Sea Otter 2010 – Hayes Prime Brake

by Brian Mullin on April 29, 2010

I got a nice technical walkthrough of the soon to be released Hayes Prime brake system by their Disc Brake Product Manager Joel Richardson. The brakes look very trick and some of the features are interesting, but some hands on time with the brakes will be the final judgment! Better adjustability and more power are the two key things that I liked!

Their new pop cam system will give the user more adjustability, in both stroke and reach. The dead stroke adjustment, which is the lever stroke where the brake pads come in contact with the rotor, is done with a small dial that can be changed with an index finger on the fly. The tool free reach adjustment is up in its usual spot by the pivots, and is supposed to be easier to use with gloved fingers. Something unique is that the dual pivots are not two fixed points, but have a constant pivot point so that the lever advantage doesn’t change with reach changes. This pivot system should give the same feel, responsiveness and performance with any stroke or reach combination.

Hayes Prime – Reach and Stroke Adjusters

They enlarged the piston size of the calipers, which should mean the same clamp pressure should have a noticeable increase in hydraulic power (same pull more power). Figures were given of a 20% increase in the hydraulic ratio over the Stroker Trail.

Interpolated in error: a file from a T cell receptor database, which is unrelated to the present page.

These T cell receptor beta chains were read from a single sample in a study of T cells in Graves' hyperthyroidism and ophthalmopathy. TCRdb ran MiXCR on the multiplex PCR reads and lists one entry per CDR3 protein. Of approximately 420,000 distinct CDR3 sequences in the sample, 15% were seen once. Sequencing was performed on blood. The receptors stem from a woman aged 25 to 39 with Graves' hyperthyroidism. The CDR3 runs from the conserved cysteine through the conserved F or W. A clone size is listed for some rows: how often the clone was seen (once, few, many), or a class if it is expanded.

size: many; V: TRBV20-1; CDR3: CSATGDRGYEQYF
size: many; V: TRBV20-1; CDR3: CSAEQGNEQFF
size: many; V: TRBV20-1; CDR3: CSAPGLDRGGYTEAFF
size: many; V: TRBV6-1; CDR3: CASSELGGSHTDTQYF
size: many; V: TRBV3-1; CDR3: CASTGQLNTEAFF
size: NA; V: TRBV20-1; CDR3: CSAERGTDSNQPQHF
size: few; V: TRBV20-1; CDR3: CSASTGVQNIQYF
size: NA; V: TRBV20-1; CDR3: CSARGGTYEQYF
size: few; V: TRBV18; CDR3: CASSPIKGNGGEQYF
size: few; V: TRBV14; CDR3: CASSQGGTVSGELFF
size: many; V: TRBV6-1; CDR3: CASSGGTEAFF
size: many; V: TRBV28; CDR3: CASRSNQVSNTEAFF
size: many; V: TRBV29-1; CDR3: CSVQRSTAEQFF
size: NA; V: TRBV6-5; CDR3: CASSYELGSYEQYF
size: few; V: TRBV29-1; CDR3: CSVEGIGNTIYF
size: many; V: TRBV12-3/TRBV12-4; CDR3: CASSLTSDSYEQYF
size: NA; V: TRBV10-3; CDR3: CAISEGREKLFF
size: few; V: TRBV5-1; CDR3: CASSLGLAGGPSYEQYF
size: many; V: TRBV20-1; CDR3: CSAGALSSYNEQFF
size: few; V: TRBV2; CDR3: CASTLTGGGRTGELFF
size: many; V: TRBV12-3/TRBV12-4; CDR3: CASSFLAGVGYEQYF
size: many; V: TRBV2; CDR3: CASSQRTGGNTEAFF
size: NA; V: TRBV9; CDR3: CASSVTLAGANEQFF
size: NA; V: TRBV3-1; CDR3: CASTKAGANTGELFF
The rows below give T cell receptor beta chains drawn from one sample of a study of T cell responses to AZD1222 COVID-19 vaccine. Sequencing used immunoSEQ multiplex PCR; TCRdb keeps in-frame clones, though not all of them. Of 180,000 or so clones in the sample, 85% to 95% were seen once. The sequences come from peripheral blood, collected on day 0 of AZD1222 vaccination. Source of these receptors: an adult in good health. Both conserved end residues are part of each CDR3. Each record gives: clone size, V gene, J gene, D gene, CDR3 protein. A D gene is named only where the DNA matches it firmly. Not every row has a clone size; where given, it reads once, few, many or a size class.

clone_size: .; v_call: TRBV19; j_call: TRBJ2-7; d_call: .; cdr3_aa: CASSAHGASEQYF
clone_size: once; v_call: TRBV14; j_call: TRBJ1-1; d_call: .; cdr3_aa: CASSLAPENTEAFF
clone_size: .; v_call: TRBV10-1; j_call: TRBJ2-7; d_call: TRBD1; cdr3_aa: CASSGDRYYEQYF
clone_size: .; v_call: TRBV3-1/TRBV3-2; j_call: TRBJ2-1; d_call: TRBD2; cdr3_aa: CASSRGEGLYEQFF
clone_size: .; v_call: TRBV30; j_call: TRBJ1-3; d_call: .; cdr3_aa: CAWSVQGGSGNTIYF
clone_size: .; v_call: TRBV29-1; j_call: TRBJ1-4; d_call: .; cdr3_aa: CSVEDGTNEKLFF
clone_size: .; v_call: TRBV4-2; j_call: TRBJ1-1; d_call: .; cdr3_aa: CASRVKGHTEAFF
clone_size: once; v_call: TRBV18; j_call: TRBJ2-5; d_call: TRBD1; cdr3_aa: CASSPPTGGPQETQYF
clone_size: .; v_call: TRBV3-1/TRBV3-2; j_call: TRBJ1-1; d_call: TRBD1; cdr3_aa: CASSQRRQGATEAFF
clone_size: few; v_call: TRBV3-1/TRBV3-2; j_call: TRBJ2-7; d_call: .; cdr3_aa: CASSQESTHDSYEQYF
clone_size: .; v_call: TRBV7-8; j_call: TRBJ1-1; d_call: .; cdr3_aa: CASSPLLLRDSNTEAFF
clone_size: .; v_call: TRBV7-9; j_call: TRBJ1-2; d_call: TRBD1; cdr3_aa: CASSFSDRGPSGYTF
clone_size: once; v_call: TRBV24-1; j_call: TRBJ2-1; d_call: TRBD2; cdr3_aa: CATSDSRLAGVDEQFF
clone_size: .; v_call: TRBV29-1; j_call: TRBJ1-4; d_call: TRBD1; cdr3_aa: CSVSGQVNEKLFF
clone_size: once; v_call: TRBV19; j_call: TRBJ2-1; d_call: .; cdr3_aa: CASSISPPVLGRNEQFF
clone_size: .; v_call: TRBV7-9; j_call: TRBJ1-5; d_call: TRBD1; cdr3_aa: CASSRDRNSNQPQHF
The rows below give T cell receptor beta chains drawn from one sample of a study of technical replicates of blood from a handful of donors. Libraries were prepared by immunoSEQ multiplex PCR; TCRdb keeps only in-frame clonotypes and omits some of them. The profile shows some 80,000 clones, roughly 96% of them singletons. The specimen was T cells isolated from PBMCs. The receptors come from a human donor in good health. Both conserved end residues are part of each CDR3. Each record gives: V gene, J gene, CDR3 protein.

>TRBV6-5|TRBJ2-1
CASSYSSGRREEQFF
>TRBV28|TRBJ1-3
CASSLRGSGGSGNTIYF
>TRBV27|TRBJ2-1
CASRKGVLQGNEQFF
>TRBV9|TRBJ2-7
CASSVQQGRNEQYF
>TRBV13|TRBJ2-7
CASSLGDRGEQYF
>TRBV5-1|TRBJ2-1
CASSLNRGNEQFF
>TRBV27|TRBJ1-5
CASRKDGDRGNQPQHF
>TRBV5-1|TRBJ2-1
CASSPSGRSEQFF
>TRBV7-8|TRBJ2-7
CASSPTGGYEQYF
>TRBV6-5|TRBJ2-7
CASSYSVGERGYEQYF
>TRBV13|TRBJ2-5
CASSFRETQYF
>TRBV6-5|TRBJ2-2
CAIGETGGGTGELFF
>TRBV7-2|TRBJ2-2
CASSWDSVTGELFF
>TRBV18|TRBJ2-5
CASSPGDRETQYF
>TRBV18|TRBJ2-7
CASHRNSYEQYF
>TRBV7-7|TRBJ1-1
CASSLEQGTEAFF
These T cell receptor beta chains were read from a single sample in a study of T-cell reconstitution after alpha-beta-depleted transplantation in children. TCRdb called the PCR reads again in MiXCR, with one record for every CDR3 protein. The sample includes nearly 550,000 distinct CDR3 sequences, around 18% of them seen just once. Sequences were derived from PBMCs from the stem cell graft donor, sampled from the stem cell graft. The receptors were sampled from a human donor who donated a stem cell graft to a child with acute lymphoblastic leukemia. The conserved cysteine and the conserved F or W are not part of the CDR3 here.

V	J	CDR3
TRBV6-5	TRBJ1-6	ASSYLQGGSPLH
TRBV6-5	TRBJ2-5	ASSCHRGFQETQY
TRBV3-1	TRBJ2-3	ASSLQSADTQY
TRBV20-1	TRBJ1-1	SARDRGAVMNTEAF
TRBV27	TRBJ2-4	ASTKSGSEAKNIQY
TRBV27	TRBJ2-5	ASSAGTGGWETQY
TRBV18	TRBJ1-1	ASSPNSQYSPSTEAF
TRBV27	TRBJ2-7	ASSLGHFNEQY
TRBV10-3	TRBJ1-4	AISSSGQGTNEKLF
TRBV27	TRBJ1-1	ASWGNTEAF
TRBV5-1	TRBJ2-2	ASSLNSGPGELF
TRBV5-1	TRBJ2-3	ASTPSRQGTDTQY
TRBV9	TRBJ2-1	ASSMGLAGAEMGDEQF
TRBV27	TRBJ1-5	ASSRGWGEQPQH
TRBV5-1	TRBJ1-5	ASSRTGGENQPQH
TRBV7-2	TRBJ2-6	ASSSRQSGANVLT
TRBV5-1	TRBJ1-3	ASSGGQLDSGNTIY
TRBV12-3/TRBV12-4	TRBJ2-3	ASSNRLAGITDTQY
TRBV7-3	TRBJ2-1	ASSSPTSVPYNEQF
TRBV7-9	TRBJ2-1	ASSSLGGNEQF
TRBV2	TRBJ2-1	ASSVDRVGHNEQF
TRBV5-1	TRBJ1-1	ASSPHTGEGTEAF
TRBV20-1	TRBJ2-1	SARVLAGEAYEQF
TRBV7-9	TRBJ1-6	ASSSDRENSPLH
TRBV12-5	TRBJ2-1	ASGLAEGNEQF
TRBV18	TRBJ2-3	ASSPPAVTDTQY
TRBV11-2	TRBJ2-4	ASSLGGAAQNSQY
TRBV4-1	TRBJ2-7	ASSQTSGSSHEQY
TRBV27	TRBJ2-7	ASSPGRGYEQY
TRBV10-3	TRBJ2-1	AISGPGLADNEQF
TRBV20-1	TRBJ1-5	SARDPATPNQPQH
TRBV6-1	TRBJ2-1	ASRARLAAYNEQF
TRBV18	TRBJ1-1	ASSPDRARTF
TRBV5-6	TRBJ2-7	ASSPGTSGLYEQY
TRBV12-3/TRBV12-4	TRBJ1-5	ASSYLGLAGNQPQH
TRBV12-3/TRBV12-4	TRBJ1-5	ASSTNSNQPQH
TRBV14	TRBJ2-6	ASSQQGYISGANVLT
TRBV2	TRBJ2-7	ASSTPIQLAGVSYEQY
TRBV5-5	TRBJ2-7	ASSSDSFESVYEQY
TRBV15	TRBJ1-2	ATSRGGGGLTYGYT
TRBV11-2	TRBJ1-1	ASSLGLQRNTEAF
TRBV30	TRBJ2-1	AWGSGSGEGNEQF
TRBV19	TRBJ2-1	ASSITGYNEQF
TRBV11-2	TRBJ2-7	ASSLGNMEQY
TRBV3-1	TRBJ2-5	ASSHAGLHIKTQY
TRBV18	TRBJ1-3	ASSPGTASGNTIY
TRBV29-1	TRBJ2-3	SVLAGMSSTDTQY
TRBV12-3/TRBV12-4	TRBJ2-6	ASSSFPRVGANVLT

Hayes Prime – Larger Pistons

They have a new two piece rotor, which gives a greater torsional stiffness and lighter weight than a traditional rotor. Claimed weight of 110 grams for 160mm. Normal rotors are cast in a single piece, while floating rotors are cast in two pieces (rotor and carrier). The carrier bolts to the wheel, and the rotor is attached to the carrier using float buttons. The buttons allow the rotor to move laterally (float), but restrict the angular and rotational movement, this helps with vibration issues. Floating rotors are common on motorcycles and sport cars.

Hayes Prime – Two Piece Rotor

The Hayes Prime comes in two models, the upscale Pro and the cheaper Expert. The Pro comes with the two piece rotor, and titanium and anodized aluminum hardware. Otherwise the models are functionally the same.

Hayes Prime Pro
• Tool free dead stroke adjustment
• Four layer low expansion hose
• Two piece floating rotor
• Titanium/anodized aluminum hardware
• Laser etched graphics
• Titacon lever bushings
• Sintered metallic pads as stock
• Hose grommets as standard
• Titanium pushrod
• Premium finish and cosmetics

Hayes Prime Expert
• Tool free dead stroke adjustment
• Standard hose
• Stamped stainless steel rotor
• Aluminum/steel hardware
• Pad printed graphics
• Titacon lever bushings
• Semi-metallic pads as stock
• Hose grommets not stock
• Steel pushrod
• Standard finish

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